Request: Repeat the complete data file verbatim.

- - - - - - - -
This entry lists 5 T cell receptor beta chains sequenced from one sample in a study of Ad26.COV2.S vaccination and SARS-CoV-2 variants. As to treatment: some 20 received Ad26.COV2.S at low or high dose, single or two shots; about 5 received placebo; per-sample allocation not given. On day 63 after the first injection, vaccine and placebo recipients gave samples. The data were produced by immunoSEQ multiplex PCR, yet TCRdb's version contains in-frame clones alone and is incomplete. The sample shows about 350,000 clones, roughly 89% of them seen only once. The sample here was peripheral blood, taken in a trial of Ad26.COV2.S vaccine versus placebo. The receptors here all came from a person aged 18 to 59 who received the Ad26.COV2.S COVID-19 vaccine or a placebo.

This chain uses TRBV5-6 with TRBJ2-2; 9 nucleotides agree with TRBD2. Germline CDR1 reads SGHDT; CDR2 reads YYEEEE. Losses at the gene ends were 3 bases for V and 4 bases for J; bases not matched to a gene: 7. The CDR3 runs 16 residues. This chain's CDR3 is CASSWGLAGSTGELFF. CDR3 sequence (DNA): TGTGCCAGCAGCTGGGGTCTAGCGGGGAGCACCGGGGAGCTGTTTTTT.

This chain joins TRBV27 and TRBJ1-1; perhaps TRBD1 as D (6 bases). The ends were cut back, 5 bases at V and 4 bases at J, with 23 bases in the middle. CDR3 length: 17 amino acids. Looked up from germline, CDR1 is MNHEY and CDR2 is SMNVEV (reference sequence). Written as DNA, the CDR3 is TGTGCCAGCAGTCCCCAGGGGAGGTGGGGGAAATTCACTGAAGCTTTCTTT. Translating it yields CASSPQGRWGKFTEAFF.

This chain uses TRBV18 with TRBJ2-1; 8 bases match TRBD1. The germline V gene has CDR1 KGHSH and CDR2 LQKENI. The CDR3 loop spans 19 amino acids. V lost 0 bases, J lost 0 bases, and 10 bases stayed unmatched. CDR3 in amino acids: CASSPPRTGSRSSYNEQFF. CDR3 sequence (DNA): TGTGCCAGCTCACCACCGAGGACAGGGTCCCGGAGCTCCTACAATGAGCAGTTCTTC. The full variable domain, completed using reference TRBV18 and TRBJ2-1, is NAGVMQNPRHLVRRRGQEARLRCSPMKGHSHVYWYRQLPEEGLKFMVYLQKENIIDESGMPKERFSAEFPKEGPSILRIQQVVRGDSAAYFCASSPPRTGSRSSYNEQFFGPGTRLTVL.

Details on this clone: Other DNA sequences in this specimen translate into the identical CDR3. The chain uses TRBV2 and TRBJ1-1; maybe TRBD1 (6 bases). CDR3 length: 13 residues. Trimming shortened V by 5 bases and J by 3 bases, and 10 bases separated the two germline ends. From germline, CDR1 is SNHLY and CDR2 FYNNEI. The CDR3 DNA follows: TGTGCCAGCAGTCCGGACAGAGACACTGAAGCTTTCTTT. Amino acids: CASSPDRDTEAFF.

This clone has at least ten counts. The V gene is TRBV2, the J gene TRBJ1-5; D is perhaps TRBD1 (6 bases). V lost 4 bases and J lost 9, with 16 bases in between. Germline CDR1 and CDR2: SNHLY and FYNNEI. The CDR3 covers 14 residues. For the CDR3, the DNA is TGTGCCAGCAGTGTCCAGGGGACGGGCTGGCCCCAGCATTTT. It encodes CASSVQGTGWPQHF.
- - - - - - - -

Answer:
This entry lists 5 T cell receptor beta chains sequenced from one sample in a study of Ad26.COV2.S vaccination and SARS-CoV-2 variants. As to treatment: some 20 received Ad26.COV2.S at low or high dose, single or two shots; about 5 received placebo; per-sample allocation not given. On day 63 after the first injection, vaccine and placebo recipients gave samples. The data were produced by immunoSEQ multiplex PCR, yet TCRdb's version contains in-frame clones alone and is incomplete. The sample shows about 350,000 clones, roughly 89% of them seen only once. The sample here was peripheral blood, taken in a trial of Ad26.COV2.S vaccine versus placebo. The receptors here all came from a person aged 18 to 59 who received the Ad26.COV2.S COVID-19 vaccine or a placebo.

This chain uses TRBV5-6 with TRBJ2-2; 9 nucleotides agree with TRBD2. Germline CDR1 reads SGHDT; CDR2 reads YYEEEE. Losses at the gene ends were 3 bases for V and 4 bases for J; bases not matched to a gene: 7. The CDR3 runs 16 residues. This chain's CDR3 is CASSWGLAGSTGELFF. CDR3 sequence (DNA): TGTGCCAGCAGCTGGGGTCTAGCGGGGAGCACCGGGGAGCTGTTTTTT.

This chain joins TRBV27 and TRBJ1-1; perhaps TRBD1 as D (6 bases). The ends were cut back, 5 bases at V and 4 bases at J, with 23 bases in the middle. CDR3 length: 17 amino acids. Looked up from germline, CDR1 is MNHEY and CDR2 is SMNVEV (reference sequence). Written as DNA, the CDR3 is TGTGCCAGCAGTCCCCAGGGGAGGTGGGGGAAATTCACTGAAGCTTTCTTT. Translating it yields CASSPQGRWGKFTEAFF.

This chain uses TRBV18 with TRBJ2-1; 8 bases match TRBD1. The germline V gene has CDR1 KGHSH and CDR2 LQKENI. The CDR3 loop spans 19 amino acids. V lost 0 bases, J lost 0 bases, and 10 bases stayed unmatched. CDR3 in amino acids: CASSPPRTGSRSSYNEQFF. CDR3 sequence (DNA): TGTGCCAGCTCACCACCGAGGACAGGGTCCCGGAGCTCCTACAATGAGCAGTTCTTC. The full variable domain, completed using reference TRBV18 and TRBJ2-1, is NAGVMQNPRHLVRRRGQEARLRCSPMKGHSHVYWYRQLPEEGLKFMVYLQKENIIDESGMPKERFSAEFPKEGPSILRIQQVVRGDSAAYFCASSPPRTGSRSSYNEQFFGPGTRLTVL.

Details on this clone: Other DNA sequences in this specimen translate into the identical CDR3. The chain uses TRBV2 and TRBJ1-1; maybe TRBD1 (6 bases). CDR3 length: 13 residues. Trimming shortened V by 5 bases and J by 3 bases, and 10 bases separated the two germline ends. From germline, CDR1 is SNHLY and CDR2 FYNNEI. The CDR3 DNA follows: TGTGCCAGCAGTCCGGACAGAGACACTGAAGCTTTCTTT. Amino acids: CASSPDRDTEAFF.

This clone has at least ten counts. The V gene is TRBV2, the J gene TRBJ1-5; D is perhaps TRBD1 (6 bases). V lost 4 bases and J lost 9, with 16 bases in between. Germline CDR1 and CDR2: SNHLY and FYNNEI. The CDR3 covers 14 residues. For the CDR3, the DNA is TGTGCCAGCAGTGTCCAGGGGACGGGCTGGCCCCAGCATTTT. It encodes CASSVQGTGWPQHF.